How to help during a time of grief


When a person you care about experiences the death of a loved one, it can be difficult to know what action to take and what words to choose to express your sympathy. Larry Mitchell, the owner and director of Mitchell Funeral Home, has been in the industry for over 35 years. Over time, he’s gained a practical, yet emotionally insightful, understanding of how to navigate this challenging time. Here are some of his suggestions for managing the situation:

  • Be present to talk or to simply share some quiet time.

  • Remember that grief is very personal, and no two people experience loss the same way.  Avoid saying, “I know how you feel.”

  • Dropping off food is great. Sharing a meal, or a pot of tea, is even better.

  • Make a solid plan about how you will help. Rather than saying, “call me if you need anything,” pick a time and a task. It will give them something concrete to look forward to.

  • Choose a task you feel comfortable doing, like raking the leaves, getting groceries, minding the family pet, cleaning the house, driving them places, taking care of young children, helping with the funeral arrangements, insurance or other paperwork.

  • Attend the funeral or celebration of life. Even if it’s inconvenient, there’s strength in numbers. This relatively small effort can make an enormous impact and create a feeling of solidarity.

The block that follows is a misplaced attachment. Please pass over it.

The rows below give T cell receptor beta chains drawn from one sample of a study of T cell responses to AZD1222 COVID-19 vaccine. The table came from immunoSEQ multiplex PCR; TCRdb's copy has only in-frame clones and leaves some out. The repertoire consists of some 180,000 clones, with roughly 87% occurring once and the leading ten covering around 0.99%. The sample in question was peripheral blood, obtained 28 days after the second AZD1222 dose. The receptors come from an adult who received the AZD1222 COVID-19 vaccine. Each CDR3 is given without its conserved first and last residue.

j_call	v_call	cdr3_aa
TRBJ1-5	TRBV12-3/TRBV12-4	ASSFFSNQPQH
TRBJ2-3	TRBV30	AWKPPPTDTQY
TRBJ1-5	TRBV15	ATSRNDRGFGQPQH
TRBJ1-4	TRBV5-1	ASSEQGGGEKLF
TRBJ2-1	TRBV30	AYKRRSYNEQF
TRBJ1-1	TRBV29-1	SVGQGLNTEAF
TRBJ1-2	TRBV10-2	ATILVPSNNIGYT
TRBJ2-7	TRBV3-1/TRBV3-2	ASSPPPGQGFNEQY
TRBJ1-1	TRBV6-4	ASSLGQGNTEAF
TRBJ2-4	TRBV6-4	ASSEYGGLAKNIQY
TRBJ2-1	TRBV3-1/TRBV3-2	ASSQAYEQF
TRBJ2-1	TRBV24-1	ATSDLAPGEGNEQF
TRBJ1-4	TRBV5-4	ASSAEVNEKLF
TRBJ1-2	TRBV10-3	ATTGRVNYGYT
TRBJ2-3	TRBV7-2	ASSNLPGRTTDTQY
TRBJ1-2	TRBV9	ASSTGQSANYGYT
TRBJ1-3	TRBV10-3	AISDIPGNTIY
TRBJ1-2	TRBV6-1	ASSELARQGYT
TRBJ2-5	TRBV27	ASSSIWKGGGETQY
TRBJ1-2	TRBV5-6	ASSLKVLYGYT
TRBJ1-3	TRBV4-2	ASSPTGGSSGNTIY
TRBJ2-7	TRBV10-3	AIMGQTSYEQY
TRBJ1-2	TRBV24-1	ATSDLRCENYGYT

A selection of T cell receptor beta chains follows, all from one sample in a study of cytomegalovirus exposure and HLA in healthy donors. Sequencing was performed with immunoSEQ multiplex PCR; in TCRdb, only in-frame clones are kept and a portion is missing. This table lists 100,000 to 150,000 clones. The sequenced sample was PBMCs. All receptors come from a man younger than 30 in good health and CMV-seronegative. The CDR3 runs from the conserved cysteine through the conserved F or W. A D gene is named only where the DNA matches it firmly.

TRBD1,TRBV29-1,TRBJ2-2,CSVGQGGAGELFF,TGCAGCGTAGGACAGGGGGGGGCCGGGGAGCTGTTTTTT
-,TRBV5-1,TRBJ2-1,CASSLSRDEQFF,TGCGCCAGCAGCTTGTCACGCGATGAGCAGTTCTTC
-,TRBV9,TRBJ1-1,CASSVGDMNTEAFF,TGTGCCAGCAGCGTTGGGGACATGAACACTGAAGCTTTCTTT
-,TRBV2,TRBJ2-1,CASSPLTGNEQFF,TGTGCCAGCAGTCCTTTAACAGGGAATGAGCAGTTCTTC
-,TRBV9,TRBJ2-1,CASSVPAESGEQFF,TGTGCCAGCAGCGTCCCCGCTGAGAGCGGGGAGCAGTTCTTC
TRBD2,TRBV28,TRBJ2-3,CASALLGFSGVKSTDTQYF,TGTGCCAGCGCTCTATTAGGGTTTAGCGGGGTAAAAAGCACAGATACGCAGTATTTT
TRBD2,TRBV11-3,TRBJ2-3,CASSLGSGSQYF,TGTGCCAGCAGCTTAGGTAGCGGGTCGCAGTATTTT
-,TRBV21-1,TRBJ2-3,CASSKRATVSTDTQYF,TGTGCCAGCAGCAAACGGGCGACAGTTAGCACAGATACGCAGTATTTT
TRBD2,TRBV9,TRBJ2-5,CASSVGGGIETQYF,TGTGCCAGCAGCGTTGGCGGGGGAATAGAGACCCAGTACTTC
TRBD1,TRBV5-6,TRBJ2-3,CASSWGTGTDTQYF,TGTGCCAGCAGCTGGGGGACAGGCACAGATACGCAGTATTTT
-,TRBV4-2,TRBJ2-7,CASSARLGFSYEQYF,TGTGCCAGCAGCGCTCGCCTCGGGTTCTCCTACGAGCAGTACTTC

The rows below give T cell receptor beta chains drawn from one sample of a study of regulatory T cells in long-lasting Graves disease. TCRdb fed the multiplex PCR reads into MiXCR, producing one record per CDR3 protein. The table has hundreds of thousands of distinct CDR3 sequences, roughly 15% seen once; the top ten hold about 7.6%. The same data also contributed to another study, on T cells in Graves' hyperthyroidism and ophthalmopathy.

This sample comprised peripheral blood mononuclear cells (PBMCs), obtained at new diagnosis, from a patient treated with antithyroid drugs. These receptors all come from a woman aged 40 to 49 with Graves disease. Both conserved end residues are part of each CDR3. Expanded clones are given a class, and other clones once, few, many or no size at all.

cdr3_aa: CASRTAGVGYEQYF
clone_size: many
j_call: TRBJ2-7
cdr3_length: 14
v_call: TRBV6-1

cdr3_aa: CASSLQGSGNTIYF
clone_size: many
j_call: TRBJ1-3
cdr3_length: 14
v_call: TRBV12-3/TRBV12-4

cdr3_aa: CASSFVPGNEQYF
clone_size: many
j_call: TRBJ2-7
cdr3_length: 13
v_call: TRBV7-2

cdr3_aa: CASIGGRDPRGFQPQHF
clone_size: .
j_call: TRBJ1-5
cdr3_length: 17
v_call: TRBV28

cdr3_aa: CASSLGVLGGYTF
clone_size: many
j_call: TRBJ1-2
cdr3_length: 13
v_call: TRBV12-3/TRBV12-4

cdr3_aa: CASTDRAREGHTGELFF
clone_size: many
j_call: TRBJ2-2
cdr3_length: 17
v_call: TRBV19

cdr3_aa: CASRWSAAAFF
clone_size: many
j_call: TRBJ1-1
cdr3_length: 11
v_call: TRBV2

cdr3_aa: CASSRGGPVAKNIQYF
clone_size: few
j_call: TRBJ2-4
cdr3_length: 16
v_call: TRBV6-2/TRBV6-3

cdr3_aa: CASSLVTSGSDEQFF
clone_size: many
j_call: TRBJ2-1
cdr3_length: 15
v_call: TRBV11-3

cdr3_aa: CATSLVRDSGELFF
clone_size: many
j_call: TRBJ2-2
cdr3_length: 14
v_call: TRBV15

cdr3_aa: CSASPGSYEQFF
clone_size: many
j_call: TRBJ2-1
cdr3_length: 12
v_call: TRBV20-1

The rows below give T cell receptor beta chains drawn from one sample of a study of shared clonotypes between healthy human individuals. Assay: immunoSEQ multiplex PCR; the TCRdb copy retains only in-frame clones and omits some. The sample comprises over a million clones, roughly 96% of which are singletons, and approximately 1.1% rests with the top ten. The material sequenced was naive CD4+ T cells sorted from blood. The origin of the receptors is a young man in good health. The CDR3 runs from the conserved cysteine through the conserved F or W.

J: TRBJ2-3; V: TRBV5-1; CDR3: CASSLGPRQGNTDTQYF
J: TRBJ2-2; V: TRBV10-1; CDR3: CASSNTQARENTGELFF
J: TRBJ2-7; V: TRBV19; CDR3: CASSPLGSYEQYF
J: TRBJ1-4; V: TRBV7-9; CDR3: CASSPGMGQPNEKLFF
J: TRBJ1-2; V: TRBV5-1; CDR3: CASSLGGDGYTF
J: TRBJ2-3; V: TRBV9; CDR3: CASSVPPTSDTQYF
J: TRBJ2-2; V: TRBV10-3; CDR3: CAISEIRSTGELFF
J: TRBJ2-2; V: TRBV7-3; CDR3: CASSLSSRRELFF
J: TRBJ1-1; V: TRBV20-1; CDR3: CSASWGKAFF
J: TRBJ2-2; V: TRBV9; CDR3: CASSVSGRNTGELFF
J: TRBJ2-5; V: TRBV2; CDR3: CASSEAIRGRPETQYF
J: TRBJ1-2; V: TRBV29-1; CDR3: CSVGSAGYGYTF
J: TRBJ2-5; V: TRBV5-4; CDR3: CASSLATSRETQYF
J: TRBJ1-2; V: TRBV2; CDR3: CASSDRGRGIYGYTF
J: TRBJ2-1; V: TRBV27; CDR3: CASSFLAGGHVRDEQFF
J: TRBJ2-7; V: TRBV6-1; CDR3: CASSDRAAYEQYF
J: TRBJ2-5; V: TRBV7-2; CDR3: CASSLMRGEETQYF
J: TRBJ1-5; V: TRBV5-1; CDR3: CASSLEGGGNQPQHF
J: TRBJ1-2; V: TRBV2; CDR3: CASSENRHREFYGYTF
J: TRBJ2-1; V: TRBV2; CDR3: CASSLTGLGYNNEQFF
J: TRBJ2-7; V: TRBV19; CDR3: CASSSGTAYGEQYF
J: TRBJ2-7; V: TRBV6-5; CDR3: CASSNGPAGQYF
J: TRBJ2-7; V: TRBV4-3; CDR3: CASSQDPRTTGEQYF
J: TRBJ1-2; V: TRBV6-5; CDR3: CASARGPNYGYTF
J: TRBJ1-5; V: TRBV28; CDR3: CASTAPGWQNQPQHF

• Avoid clichés like, “they’re in a better place,” or “it was meant to be.” Also avoid sentences that start with “at least…” or “you should.” It’s more empathetic to simply state a known truth, like, “this must hurt a lot,” or “I’m sorry that you’re going through this.”

  • Don’t forget about them after a few weeks or months have passed. Often people are inundated with support immediately following a death, but then fall off people’s radar.

Of course, every situation is different and there’s no absolute rulebook on how to handle grief. “Some people feel so nervous about saying or doing the wrong thing that they don’t say or do anything,” says Larry. “This is likely a symptom of our society’s broader fear of death.”

Don’t avoid the person; that’s likely going to hurt most. If you make a genuine effort to provide heartfelt comfort and support, your efforts most likely will not be in vain.